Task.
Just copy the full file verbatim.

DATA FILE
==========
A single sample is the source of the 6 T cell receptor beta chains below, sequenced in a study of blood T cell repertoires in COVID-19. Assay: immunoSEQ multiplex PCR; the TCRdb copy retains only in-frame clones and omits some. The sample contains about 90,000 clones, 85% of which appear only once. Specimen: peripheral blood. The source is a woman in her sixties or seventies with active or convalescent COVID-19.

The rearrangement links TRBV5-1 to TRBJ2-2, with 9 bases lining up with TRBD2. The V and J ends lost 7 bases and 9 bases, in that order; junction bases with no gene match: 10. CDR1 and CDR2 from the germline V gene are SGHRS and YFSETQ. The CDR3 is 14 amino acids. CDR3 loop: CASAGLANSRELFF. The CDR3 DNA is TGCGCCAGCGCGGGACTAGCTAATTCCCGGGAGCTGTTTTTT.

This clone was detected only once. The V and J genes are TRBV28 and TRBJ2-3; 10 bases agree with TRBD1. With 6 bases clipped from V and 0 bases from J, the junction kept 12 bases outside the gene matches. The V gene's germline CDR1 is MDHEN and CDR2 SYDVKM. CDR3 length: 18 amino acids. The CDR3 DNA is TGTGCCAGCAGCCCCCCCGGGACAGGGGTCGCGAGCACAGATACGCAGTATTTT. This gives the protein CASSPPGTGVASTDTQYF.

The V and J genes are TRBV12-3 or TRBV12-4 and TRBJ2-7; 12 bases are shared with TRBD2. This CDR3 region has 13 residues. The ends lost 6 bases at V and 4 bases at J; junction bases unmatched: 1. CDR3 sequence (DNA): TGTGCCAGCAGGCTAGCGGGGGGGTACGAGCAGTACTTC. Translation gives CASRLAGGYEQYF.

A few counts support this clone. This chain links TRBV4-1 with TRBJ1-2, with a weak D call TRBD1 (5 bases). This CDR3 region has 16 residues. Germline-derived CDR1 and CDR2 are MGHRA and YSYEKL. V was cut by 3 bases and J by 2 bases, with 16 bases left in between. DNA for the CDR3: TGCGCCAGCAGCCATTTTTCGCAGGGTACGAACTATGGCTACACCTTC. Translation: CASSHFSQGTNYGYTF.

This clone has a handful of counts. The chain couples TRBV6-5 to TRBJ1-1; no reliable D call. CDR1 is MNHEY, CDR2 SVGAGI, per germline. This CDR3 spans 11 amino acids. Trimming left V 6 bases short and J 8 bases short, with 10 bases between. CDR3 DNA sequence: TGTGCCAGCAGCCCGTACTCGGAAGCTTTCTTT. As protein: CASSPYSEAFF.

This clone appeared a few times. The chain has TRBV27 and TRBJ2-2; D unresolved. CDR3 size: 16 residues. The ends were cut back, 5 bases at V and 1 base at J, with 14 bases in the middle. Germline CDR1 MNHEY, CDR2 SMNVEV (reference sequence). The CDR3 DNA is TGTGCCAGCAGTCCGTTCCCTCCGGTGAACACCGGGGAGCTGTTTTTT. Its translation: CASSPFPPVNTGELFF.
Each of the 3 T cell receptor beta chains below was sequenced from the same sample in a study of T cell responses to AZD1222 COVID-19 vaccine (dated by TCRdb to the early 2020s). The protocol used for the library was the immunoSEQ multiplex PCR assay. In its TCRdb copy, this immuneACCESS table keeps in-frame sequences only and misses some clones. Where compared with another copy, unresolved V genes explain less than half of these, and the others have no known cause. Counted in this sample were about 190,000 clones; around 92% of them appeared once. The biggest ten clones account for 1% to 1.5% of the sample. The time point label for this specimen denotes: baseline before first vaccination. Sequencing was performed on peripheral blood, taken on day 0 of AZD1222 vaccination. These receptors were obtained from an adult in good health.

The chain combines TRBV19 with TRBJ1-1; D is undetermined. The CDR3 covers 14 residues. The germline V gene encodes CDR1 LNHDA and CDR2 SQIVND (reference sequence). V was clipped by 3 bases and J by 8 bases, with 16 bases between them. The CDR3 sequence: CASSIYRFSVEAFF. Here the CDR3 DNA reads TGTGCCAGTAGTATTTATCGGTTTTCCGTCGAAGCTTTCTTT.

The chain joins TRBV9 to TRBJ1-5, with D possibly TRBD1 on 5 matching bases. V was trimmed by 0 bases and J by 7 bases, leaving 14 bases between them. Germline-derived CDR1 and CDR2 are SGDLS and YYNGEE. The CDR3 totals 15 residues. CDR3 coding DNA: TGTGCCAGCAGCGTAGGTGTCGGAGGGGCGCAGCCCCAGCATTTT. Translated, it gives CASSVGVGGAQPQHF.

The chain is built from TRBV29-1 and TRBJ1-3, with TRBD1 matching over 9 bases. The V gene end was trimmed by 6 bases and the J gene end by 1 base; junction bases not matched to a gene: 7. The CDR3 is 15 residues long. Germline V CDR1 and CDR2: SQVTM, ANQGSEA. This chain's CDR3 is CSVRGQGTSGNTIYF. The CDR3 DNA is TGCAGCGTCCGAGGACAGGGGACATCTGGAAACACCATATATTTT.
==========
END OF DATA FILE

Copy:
A single sample is the source of the 6 T cell receptor beta chains below, sequenced in a study of blood T cell repertoires in COVID-19. Assay: immunoSEQ multiplex PCR; the TCRdb copy retains only in-frame clones and omits some. The sample contains about 90,000 clones, 85% of which appear only once. Specimen: peripheral blood. The source is a woman in her sixties or seventies with active or convalescent COVID-19.

The rearrangement links TRBV5-1 to TRBJ2-2, with 9 bases lining up with TRBD2. The V and J ends lost 7 bases and 9 bases, in that order; junction bases with no gene match: 10. CDR1 and CDR2 from the germline V gene are SGHRS and YFSETQ. The CDR3 is 14 amino acids. CDR3 loop: CASAGLANSRELFF. The CDR3 DNA is TGCGCCAGCGCGGGACTAGCTAATTCCCGGGAGCTGTTTTTT.

This clone was detected only once. The V and J genes are TRBV28 and TRBJ2-3; 10 bases agree with TRBD1. With 6 bases clipped from V and 0 bases from J, the junction kept 12 bases outside the gene matches. The V gene's germline CDR1 is MDHEN and CDR2 SYDVKM. CDR3 length: 18 amino acids. The CDR3 DNA is TGTGCCAGCAGCCCCCCCGGGACAGGGGTCGCGAGCACAGATACGCAGTATTTT. This gives the protein CASSPPGTGVASTDTQYF.

The V and J genes are TRBV12-3 or TRBV12-4 and TRBJ2-7; 12 bases are shared with TRBD2. This CDR3 region has 13 residues. The ends lost 6 bases at V and 4 bases at J; junction bases unmatched: 1. CDR3 sequence (DNA): TGTGCCAGCAGGCTAGCGGGGGGGTACGAGCAGTACTTC. Translation gives CASRLAGGYEQYF.

A few counts support this clone. This chain links TRBV4-1 with TRBJ1-2, with a weak D call TRBD1 (5 bases). This CDR3 region has 16 residues. Germline-derived CDR1 and CDR2 are MGHRA and YSYEKL. V was cut by 3 bases and J by 2 bases, with 16 bases left in between. DNA for the CDR3: TGCGCCAGCAGCCATTTTTCGCAGGGTACGAACTATGGCTACACCTTC. Translation: CASSHFSQGTNYGYTF.

This clone has a handful of counts. The chain couples TRBV6-5 to TRBJ1-1; no reliable D call. CDR1 is MNHEY, CDR2 SVGAGI, per germline. This CDR3 spans 11 amino acids. Trimming left V 6 bases short and J 8 bases short, with 10 bases between. CDR3 DNA sequence: TGTGCCAGCAGCCCGTACTCGGAAGCTTTCTTT. As protein: CASSPYSEAFF.

This clone appeared a few times. The chain has TRBV27 and TRBJ2-2; D unresolved. CDR3 size: 16 residues. The ends were cut back, 5 bases at V and 1 base at J, with 14 bases in the middle. Germline CDR1 MNHEY, CDR2 SMNVEV (reference sequence). The CDR3 DNA is TGTGCCAGCAGTCCGTTCCCTCCGGTGAACACCGGGGAGCTGTTTTTT. Its translation: CASSPFPPVNTGELFF.
Each of the 3 T cell receptor beta chains below was sequenced from the same sample in a study of T cell responses to AZD1222 COVID-19 vaccine (dated by TCRdb to the early 2020s). The protocol used for the library was the immunoSEQ multiplex PCR assay. In its TCRdb copy, this immuneACCESS table keeps in-frame sequences only and misses some clones. Where compared with another copy, unresolved V genes explain less than half of these, and the others have no known cause. Counted in this sample were about 190,000 clones; around 92% of them appeared once. The biggest ten clones account for 1% to 1.5% of the sample. The time point label for this specimen denotes: baseline before first vaccination. Sequencing was performed on peripheral blood, taken on day 0 of AZD1222 vaccination. These receptors were obtained from an adult in good health.

The chain combines TRBV19 with TRBJ1-1; D is undetermined. The CDR3 covers 14 residues. The germline V gene encodes CDR1 LNHDA and CDR2 SQIVND (reference sequence). V was clipped by 3 bases and J by 8 bases, with 16 bases between them. The CDR3 sequence: CASSIYRFSVEAFF. Here the CDR3 DNA reads TGTGCCAGTAGTATTTATCGGTTTTCCGTCGAAGCTTTCTTT.

The chain joins TRBV9 to TRBJ1-5, with D possibly TRBD1 on 5 matching bases. V was trimmed by 0 bases and J by 7 bases, leaving 14 bases between them. Germline-derived CDR1 and CDR2 are SGDLS and YYNGEE. The CDR3 totals 15 residues. CDR3 coding DNA: TGTGCCAGCAGCGTAGGTGTCGGAGGGGCGCAGCCCCAGCATTTT. Translated, it gives CASSVGVGGAQPQHF.

The chain is built from TRBV29-1 and TRBJ1-3, with TRBD1 matching over 9 bases. The V gene end was trimmed by 6 bases and the J gene end by 1 base; junction bases not matched to a gene: 7. The CDR3 is 15 residues long. Germline V CDR1 and CDR2: SQVTM, ANQGSEA. This chain's CDR3 is CSVRGQGTSGNTIYF. The CDR3 DNA is TGCAGCGTCCGAGGACAGGGGACATCTGGAAACACCATATATTTT.